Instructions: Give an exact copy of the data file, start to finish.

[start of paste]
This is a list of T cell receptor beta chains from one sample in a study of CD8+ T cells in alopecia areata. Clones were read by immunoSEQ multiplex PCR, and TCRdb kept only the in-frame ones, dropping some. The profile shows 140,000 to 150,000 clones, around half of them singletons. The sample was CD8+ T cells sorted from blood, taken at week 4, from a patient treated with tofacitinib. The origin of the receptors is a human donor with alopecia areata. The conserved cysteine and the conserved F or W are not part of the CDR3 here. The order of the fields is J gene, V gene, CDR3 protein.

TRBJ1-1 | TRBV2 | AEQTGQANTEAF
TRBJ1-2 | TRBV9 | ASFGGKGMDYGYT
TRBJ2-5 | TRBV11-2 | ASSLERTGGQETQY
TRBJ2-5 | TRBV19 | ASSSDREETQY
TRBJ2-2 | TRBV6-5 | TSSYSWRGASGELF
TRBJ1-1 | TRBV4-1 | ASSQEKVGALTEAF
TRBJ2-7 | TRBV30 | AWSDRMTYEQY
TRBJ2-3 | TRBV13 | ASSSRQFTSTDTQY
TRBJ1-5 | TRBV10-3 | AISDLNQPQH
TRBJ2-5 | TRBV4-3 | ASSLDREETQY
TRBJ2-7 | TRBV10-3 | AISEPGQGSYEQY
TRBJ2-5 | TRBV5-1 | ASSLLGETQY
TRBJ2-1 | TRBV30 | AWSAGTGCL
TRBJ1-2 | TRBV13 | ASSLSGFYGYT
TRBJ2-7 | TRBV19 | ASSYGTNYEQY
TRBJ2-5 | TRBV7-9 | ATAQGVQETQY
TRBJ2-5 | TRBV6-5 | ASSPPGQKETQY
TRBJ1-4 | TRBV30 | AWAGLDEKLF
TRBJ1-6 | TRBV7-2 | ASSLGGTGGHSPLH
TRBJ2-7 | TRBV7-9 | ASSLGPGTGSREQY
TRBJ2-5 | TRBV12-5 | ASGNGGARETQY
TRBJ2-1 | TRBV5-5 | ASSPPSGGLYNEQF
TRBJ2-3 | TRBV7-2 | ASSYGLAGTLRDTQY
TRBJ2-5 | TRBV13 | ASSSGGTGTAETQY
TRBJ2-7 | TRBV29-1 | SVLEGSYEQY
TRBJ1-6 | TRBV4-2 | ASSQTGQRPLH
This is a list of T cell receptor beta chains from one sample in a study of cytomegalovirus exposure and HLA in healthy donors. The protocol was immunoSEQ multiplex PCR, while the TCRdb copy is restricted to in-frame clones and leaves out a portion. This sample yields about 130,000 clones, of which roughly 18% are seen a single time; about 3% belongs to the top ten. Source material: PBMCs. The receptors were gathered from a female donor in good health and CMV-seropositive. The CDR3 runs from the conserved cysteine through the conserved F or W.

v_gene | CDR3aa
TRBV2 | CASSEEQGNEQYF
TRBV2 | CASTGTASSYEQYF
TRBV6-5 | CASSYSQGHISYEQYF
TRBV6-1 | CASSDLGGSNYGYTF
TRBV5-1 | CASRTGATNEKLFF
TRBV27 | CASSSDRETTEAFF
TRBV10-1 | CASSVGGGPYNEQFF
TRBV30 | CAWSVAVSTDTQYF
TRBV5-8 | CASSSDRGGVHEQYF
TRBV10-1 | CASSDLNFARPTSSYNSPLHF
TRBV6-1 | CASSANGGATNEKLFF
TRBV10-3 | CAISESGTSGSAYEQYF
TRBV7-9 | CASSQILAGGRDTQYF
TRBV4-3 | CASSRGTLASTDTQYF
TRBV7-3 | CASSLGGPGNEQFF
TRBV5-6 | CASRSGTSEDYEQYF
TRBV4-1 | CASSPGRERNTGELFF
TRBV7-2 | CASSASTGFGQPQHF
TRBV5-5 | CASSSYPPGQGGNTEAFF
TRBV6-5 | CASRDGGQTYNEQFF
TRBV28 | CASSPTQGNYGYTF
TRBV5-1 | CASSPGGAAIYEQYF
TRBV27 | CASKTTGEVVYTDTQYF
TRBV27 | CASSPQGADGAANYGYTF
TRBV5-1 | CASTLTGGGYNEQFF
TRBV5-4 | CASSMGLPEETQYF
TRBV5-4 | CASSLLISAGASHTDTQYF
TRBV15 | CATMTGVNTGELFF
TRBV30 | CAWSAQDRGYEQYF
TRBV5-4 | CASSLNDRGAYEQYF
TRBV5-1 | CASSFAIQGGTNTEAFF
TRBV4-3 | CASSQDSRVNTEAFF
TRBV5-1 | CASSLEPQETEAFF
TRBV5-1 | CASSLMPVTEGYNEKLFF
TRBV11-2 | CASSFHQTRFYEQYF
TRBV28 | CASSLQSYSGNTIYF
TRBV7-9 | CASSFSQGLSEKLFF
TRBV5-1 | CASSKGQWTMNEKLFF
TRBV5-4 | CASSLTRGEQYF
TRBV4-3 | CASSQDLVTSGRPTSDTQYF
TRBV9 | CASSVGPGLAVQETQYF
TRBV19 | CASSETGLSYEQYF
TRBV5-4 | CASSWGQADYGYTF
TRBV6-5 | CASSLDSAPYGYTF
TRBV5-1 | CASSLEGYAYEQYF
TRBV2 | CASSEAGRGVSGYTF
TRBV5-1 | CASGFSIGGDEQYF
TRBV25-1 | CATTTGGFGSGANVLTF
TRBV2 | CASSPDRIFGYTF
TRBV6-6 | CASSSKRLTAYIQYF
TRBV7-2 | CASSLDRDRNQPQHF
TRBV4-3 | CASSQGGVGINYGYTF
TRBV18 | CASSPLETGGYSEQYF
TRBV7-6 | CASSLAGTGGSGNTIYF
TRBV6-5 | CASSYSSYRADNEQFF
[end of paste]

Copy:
This is a list of T cell receptor beta chains from one sample in a study of CD8+ T cells in alopecia areata. Clones were read by immunoSEQ multiplex PCR, and TCRdb kept only the in-frame ones, dropping some. The profile shows 140,000 to 150,000 clones, around half of them singletons. The sample was CD8+ T cells sorted from blood, taken at week 4, from a patient treated with tofacitinib. The origin of the receptors is a human donor with alopecia areata. The conserved cysteine and the conserved F or W are not part of the CDR3 here. The order of the fields is J gene, V gene, CDR3 protein.

TRBJ1-1 | TRBV2 | AEQTGQANTEAF
TRBJ1-2 | TRBV9 | ASFGGKGMDYGYT
TRBJ2-5 | TRBV11-2 | ASSLERTGGQETQY
TRBJ2-5 | TRBV19 | ASSSDREETQY
TRBJ2-2 | TRBV6-5 | TSSYSWRGASGELF
TRBJ1-1 | TRBV4-1 | ASSQEKVGALTEAF
TRBJ2-7 | TRBV30 | AWSDRMTYEQY
TRBJ2-3 | TRBV13 | ASSSRQFTSTDTQY
TRBJ1-5 | TRBV10-3 | AISDLNQPQH
TRBJ2-5 | TRBV4-3 | ASSLDREETQY
TRBJ2-7 | TRBV10-3 | AISEPGQGSYEQY
TRBJ2-5 | TRBV5-1 | ASSLLGETQY
TRBJ2-1 | TRBV30 | AWSAGTGCL
TRBJ1-2 | TRBV13 | ASSLSGFYGYT
TRBJ2-7 | TRBV19 | ASSYGTNYEQY
TRBJ2-5 | TRBV7-9 | ATAQGVQETQY
TRBJ2-5 | TRBV6-5 | ASSPPGQKETQY
TRBJ1-4 | TRBV30 | AWAGLDEKLF
TRBJ1-6 | TRBV7-2 | ASSLGGTGGHSPLH
TRBJ2-7 | TRBV7-9 | ASSLGPGTGSREQY
TRBJ2-5 | TRBV12-5 | ASGNGGARETQY
TRBJ2-1 | TRBV5-5 | ASSPPSGGLYNEQF
TRBJ2-3 | TRBV7-2 | ASSYGLAGTLRDTQY
TRBJ2-5 | TRBV13 | ASSSGGTGTAETQY
TRBJ2-7 | TRBV29-1 | SVLEGSYEQY
TRBJ1-6 | TRBV4-2 | ASSQTGQRPLH
This is a list of T cell receptor beta chains from one sample in a study of cytomegalovirus exposure and HLA in healthy donors. The protocol was immunoSEQ multiplex PCR, while the TCRdb copy is restricted to in-frame clones and leaves out a portion. This sample yields about 130,000 clones, of which roughly 18% are seen a single time; about 3% belongs to the top ten. Source material: PBMCs. The receptors were gathered from a female donor in good health and CMV-seropositive. The CDR3 runs from the conserved cysteine through the conserved F or W.

v_gene | CDR3aa
TRBV2 | CASSEEQGNEQYF
TRBV2 | CASTGTASSYEQYF
TRBV6-5 | CASSYSQGHISYEQYF
TRBV6-1 | CASSDLGGSNYGYTF
TRBV5-1 | CASRTGATNEKLFF
TRBV27 | CASSSDRETTEAFF
TRBV10-1 | CASSVGGGPYNEQFF
TRBV30 | CAWSVAVSTDTQYF
TRBV5-8 | CASSSDRGGVHEQYF
TRBV10-1 | CASSDLNFARPTSSYNSPLHF
TRBV6-1 | CASSANGGATNEKLFF
TRBV10-3 | CAISESGTSGSAYEQYF
TRBV7-9 | CASSQILAGGRDTQYF
TRBV4-3 | CASSRGTLASTDTQYF
TRBV7-3 | CASSLGGPGNEQFF
TRBV5-6 | CASRSGTSEDYEQYF
TRBV4-1 | CASSPGRERNTGELFF
TRBV7-2 | CASSASTGFGQPQHF
TRBV5-5 | CASSSYPPGQGGNTEAFF
TRBV6-5 | CASRDGGQTYNEQFF
TRBV28 | CASSPTQGNYGYTF
TRBV5-1 | CASSPGGAAIYEQYF
TRBV27 | CASKTTGEVVYTDTQYF
TRBV27 | CASSPQGADGAANYGYTF
TRBV5-1 | CASTLTGGGYNEQFF
TRBV5-4 | CASSMGLPEETQYF
TRBV5-4 | CASSLLISAGASHTDTQYF
TRBV15 | CATMTGVNTGELFF
TRBV30 | CAWSAQDRGYEQYF
TRBV5-4 | CASSLNDRGAYEQYF
TRBV5-1 | CASSFAIQGGTNTEAFF
TRBV4-3 | CASSQDSRVNTEAFF
TRBV5-1 | CASSLEPQETEAFF
TRBV5-1 | CASSLMPVTEGYNEKLFF
TRBV11-2 | CASSFHQTRFYEQYF
TRBV28 | CASSLQSYSGNTIYF
TRBV7-9 | CASSFSQGLSEKLFF
TRBV5-1 | CASSKGQWTMNEKLFF
TRBV5-4 | CASSLTRGEQYF
TRBV4-3 | CASSQDLVTSGRPTSDTQYF
TRBV9 | CASSVGPGLAVQETQYF
TRBV19 | CASSETGLSYEQYF
TRBV5-4 | CASSWGQADYGYTF
TRBV6-5 | CASSLDSAPYGYTF
TRBV5-1 | CASSLEGYAYEQYF
TRBV2 | CASSEAGRGVSGYTF
TRBV5-1 | CASGFSIGGDEQYF
TRBV25-1 | CATTTGGFGSGANVLTF
TRBV2 | CASSPDRIFGYTF
TRBV6-6 | CASSSKRLTAYIQYF
TRBV7-2 | CASSLDRDRNQPQHF
TRBV4-3 | CASSQGGVGINYGYTF
TRBV18 | CASSPLETGGYSEQYF
TRBV7-6 | CASSLAGTGGSGNTIYF
TRBV6-5 | CASSYSSYRADNEQFF